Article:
Digest of Public Opinion on Jewish Matters
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Digest of Public Opinion on Jewish Matters

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[The purpose of the Digest is informative: Preference is given to papers not generally accessible to our readers. Quotation does indicate approval.-Editor.]

Observations on the present situation in Palestine are contained in the New York “Times” of May 9 from its Jerusalem correspondent, T. Walter Williams. The correspondent praises the Zionist immigrants, who, he stresses, have changed the appearance of the country, but he offers criticism on a number of points. Thus, he writes, inter alia:

“There is a slump in business in Palestine at the present time because of a lack of capital and the inexperience of the people. There has also been trouble with the labor organizations, whose leaders are mostly Russian Communists and are trying to get control of the Municipal Governments in Jerusalem, Haifa and Jaffa. Wealthy Jews who came from Europe and America to invest their money have gone away because they could not see any prospect of a good return.”

Voicing the opinion that stricter immigration laws are needed to keep out old people who have no capital and are liable to become public charges, the correspondent gives the following views on Tel-Aviv:

“Tel-Aviv, the new Jewish city which adjoins ancient Jaffa, is going ahead and has a population nearly 40,000. What they are all going to live upon I have not been able to discover, as no one I have met in this country seems to know. They say trade, in a vague sort of way, and also express the hope that wealthy Jews who have retired from business in the United States will come to Tel-Aviv to end their days.

“In 1924 there was a large influx of Jews from Poland with moderate capital, which caused a real estate boom in Tel-Aviv. They bought large tracts of land from the Moslem owners. When the fluctuation of the zloty came in Poland, most of them lost their fortunes and further immigration into Palestine from that country of men with moderate capital stopped. About twenty-five of the leading speculators in Tel-Aviv went bankrupt through the stoppage of their credit by the banks and had to dispose of their land holdings at heavy losses.”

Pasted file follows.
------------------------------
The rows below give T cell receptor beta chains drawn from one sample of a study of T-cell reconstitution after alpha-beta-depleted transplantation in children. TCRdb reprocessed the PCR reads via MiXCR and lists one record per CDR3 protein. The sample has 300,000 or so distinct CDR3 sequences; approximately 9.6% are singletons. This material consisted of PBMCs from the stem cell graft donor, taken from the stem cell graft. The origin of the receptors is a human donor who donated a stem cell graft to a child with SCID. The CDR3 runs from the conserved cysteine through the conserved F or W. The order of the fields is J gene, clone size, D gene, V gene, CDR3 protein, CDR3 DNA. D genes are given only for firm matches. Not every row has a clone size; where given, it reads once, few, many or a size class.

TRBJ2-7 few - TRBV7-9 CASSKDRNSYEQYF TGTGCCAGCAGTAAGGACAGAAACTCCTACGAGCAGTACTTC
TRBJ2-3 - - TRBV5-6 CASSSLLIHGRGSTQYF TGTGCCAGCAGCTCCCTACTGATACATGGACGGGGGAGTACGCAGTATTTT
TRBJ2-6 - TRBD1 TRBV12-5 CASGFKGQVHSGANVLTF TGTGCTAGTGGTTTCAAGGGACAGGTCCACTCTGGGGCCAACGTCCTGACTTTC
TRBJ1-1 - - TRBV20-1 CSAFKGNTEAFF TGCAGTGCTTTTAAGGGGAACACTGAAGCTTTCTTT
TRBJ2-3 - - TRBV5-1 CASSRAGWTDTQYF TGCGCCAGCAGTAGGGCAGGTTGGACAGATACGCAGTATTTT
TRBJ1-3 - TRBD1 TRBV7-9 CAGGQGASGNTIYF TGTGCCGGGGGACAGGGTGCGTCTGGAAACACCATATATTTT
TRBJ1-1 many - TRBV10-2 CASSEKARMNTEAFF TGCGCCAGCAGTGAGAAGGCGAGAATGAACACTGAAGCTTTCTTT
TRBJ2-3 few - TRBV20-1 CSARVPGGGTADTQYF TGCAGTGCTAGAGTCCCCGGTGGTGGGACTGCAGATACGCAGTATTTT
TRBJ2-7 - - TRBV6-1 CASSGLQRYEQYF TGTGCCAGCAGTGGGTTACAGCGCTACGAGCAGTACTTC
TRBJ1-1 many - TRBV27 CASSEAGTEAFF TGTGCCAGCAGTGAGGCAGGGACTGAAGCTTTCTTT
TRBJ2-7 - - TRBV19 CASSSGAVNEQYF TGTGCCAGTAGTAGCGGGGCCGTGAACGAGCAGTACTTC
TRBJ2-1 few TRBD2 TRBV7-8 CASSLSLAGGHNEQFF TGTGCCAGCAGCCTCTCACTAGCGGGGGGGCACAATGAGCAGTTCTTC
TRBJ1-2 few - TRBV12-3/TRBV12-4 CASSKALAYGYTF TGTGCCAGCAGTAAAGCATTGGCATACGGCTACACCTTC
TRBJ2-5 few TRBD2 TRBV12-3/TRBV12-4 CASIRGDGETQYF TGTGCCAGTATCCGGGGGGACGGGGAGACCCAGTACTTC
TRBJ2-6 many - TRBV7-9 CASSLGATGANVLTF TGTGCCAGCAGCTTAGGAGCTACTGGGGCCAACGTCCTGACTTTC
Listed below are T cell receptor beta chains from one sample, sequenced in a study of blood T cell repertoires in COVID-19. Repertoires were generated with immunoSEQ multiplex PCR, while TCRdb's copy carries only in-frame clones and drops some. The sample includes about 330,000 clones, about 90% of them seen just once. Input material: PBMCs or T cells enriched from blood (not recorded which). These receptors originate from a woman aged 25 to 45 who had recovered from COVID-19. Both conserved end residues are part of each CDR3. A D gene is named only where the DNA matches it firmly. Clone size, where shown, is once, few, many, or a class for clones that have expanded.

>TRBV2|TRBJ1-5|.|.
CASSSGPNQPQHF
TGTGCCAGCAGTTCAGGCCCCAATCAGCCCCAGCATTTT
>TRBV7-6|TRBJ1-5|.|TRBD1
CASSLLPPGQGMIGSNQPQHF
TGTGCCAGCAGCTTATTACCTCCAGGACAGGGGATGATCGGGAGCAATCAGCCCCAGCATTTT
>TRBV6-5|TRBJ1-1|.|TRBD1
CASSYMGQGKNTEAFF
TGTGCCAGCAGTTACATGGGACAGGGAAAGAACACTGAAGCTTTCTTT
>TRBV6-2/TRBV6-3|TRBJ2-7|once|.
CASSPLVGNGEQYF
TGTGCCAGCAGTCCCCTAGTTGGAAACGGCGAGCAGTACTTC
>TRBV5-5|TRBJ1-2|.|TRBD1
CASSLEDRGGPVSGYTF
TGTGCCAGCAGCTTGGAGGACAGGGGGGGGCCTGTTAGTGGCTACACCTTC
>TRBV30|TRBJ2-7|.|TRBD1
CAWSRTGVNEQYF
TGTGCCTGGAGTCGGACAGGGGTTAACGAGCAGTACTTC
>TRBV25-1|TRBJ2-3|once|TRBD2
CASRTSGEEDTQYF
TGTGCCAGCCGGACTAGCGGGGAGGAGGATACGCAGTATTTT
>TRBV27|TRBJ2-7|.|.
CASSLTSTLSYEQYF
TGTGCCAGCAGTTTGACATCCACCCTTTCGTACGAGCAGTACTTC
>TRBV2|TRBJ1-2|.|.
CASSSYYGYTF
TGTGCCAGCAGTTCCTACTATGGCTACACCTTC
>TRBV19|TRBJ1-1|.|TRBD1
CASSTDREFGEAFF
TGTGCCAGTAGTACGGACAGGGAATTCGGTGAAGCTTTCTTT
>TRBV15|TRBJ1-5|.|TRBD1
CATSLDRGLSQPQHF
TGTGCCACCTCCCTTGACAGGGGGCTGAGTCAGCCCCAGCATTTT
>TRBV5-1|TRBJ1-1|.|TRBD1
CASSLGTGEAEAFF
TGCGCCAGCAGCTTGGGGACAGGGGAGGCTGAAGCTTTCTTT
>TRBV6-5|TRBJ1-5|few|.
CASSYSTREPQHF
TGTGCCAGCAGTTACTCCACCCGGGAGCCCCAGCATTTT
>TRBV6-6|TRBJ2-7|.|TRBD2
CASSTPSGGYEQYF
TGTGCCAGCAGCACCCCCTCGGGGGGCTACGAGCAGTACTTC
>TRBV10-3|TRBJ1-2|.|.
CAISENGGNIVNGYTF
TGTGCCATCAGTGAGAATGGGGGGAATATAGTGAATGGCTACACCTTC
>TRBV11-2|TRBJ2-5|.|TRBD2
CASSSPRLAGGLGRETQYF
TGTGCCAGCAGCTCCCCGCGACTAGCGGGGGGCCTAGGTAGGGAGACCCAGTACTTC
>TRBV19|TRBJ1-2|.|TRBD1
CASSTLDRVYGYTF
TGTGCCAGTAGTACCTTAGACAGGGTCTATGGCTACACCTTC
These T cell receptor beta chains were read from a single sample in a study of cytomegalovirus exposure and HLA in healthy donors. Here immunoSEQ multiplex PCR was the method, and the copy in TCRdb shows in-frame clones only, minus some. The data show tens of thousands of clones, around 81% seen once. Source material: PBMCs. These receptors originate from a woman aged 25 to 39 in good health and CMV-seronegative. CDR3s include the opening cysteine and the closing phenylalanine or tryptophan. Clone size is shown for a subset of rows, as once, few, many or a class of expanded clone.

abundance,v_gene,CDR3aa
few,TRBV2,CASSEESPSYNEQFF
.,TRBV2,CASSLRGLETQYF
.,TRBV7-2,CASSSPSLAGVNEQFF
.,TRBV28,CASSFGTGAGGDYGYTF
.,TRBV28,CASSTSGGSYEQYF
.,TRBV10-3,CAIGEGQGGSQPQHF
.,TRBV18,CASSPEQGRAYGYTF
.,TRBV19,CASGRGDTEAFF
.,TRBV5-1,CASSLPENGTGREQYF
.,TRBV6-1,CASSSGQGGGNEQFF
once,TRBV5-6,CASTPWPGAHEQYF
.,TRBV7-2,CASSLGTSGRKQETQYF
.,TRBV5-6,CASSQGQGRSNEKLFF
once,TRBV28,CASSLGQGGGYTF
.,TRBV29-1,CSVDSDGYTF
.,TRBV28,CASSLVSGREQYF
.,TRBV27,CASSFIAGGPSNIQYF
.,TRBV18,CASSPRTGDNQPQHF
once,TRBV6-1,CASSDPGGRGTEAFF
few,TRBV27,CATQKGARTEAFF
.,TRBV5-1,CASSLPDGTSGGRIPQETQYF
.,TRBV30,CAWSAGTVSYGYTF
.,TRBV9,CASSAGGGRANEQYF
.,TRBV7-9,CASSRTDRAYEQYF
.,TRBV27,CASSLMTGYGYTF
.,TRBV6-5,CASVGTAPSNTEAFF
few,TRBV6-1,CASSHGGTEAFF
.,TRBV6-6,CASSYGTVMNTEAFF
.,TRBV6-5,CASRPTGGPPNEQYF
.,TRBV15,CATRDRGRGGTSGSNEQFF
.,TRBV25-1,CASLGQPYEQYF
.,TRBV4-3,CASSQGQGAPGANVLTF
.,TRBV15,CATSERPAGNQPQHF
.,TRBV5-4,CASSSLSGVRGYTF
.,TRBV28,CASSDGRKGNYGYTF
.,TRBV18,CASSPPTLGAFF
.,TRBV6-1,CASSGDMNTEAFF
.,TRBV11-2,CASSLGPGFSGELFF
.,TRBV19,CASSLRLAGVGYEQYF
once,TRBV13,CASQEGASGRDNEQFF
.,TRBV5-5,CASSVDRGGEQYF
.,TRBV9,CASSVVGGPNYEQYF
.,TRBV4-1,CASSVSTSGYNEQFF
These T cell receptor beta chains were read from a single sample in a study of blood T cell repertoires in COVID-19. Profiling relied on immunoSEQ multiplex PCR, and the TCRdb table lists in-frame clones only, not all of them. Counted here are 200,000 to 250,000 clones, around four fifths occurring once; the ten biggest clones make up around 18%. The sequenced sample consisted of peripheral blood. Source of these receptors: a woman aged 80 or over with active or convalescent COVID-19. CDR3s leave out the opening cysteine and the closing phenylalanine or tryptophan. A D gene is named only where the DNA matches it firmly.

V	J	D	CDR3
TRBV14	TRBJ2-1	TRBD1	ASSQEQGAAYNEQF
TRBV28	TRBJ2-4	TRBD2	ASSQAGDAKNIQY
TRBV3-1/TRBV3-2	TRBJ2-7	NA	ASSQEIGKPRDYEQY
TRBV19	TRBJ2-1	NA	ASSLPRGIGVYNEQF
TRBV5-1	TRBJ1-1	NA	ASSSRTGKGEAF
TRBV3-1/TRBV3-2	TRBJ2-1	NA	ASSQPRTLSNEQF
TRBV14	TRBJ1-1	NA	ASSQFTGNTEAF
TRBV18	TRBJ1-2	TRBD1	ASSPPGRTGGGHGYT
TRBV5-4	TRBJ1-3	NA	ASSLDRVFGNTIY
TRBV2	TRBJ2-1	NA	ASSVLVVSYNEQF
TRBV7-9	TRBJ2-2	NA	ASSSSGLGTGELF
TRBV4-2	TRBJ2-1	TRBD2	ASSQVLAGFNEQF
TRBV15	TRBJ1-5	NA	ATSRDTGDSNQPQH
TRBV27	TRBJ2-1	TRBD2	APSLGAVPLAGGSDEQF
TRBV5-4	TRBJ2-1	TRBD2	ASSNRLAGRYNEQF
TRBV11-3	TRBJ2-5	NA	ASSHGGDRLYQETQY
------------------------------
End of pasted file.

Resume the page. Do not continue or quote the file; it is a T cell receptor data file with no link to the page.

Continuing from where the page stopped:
In conclusion the correspondent summarizes his general impressions, in the course of which he lauds Col. Frederick H. Kish, the political representative of the Zionist Organization in Palestine.

“Those who have known the prewar Palestine,” he declares, “are much surprised when they visit the country to find how the Zionist immigrants have changed its appearance by building substantial farm houses and good roads and tilling the land in every direction. In the rock sections the old terraces of the Bible days have been partly restored for the cultivation of grapevines.

“Americans who have resided in Palestine for many years all agree that the country is essentially an agricultural one and must be developed to be made self-supporting along those lines before money should be spent on industrial development.

“Colonel Frederick H. Kish, the present head of the Zionist Administration in Jerusalem, has a fine war record and is young, active and intelligent. He is enthusiastic over the future of Palestine and says that in less than three years the last link of railway between Haifa and Tripoli in Syria, via Beirut, about 160 miles, will be built, and Americans will be able to travel from Paris to Jerusalem in a through sleeping car, via Constantinople and Aleppo, in four and a half days.”

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